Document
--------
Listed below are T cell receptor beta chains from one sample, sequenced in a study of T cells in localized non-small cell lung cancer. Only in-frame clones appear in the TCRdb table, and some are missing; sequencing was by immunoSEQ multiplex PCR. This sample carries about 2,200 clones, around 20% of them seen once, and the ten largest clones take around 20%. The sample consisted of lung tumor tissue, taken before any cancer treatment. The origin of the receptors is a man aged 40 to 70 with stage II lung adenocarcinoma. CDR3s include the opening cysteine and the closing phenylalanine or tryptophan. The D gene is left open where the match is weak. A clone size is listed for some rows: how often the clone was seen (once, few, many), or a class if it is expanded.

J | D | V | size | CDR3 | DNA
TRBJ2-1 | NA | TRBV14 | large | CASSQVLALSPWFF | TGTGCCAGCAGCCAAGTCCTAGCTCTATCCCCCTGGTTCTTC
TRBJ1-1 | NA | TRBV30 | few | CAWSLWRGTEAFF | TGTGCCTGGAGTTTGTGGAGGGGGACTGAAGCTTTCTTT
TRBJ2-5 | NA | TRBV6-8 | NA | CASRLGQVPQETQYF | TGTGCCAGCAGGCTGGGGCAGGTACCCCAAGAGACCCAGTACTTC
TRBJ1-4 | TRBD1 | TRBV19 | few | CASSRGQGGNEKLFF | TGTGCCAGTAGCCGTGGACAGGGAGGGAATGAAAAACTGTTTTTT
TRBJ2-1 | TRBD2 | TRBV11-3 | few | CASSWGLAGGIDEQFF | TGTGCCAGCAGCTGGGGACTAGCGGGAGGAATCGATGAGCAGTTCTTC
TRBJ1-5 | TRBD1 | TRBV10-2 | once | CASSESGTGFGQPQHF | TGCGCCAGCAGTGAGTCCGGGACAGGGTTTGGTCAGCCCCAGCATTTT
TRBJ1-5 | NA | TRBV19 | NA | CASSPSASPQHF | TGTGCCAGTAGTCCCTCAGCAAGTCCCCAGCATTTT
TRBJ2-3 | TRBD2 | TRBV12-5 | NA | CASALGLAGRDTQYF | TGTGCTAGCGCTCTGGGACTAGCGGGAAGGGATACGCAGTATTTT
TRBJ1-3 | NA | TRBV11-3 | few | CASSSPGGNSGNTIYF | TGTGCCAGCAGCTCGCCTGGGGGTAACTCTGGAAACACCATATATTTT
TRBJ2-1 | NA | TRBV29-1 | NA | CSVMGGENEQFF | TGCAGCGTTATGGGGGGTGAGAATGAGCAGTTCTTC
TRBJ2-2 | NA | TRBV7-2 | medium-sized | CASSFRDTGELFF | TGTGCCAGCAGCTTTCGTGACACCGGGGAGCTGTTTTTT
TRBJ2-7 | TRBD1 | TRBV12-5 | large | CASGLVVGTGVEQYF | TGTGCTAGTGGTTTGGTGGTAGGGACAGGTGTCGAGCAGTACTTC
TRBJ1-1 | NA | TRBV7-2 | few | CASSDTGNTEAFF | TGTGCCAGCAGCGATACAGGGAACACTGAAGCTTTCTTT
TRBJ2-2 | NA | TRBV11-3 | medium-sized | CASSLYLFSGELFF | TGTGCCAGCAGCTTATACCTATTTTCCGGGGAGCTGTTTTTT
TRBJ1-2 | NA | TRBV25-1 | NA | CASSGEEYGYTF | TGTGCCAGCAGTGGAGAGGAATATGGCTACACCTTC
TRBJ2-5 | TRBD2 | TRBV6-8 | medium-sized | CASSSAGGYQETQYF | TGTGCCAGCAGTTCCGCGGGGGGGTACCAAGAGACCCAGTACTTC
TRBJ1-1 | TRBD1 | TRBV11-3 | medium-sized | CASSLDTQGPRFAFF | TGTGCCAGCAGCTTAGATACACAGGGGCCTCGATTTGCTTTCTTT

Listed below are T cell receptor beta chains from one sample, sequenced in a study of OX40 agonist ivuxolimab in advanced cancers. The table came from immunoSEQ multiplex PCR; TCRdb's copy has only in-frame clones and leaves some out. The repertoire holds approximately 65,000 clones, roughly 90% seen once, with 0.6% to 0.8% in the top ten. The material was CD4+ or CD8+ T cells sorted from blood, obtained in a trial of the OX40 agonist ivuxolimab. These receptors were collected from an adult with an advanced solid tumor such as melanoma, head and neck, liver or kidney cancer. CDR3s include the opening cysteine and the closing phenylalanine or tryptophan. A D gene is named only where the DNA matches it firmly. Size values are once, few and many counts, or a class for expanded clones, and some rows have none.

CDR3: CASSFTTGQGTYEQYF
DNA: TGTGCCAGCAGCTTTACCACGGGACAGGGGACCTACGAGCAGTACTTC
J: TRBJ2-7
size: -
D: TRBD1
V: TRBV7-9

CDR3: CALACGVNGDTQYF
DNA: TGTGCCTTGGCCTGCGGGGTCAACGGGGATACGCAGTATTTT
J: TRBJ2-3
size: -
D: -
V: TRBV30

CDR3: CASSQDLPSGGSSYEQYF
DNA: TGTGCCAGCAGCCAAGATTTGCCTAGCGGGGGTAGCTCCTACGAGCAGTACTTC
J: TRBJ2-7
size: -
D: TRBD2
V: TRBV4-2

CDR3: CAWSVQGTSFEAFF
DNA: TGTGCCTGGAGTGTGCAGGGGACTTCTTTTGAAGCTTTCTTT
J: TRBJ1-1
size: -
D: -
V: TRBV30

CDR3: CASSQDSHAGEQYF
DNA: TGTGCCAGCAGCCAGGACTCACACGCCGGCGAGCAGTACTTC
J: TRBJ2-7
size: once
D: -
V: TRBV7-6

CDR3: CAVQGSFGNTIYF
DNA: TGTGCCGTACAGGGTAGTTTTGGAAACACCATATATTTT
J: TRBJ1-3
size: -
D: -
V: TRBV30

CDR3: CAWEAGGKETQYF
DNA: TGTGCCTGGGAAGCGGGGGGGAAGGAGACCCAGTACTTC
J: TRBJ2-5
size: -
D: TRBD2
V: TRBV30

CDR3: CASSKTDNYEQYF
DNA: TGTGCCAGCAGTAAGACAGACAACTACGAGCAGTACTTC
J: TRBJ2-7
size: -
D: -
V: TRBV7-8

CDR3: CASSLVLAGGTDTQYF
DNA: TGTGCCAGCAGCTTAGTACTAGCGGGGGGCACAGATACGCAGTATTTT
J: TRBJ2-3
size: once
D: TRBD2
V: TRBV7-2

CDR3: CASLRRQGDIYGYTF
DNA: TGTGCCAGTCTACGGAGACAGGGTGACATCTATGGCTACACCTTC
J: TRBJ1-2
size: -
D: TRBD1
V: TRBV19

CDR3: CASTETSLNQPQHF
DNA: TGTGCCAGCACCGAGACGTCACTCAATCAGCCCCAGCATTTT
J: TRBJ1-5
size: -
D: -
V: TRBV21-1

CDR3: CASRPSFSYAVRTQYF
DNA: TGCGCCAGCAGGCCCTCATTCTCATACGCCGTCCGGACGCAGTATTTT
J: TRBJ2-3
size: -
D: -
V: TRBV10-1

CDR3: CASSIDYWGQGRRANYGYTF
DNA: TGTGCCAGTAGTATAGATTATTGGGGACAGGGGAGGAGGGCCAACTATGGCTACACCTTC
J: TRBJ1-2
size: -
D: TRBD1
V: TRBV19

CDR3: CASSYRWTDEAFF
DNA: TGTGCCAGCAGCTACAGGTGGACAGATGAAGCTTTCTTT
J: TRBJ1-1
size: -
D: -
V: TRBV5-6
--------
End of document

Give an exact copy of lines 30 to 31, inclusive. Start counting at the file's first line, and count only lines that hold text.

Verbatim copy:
size: -
D: -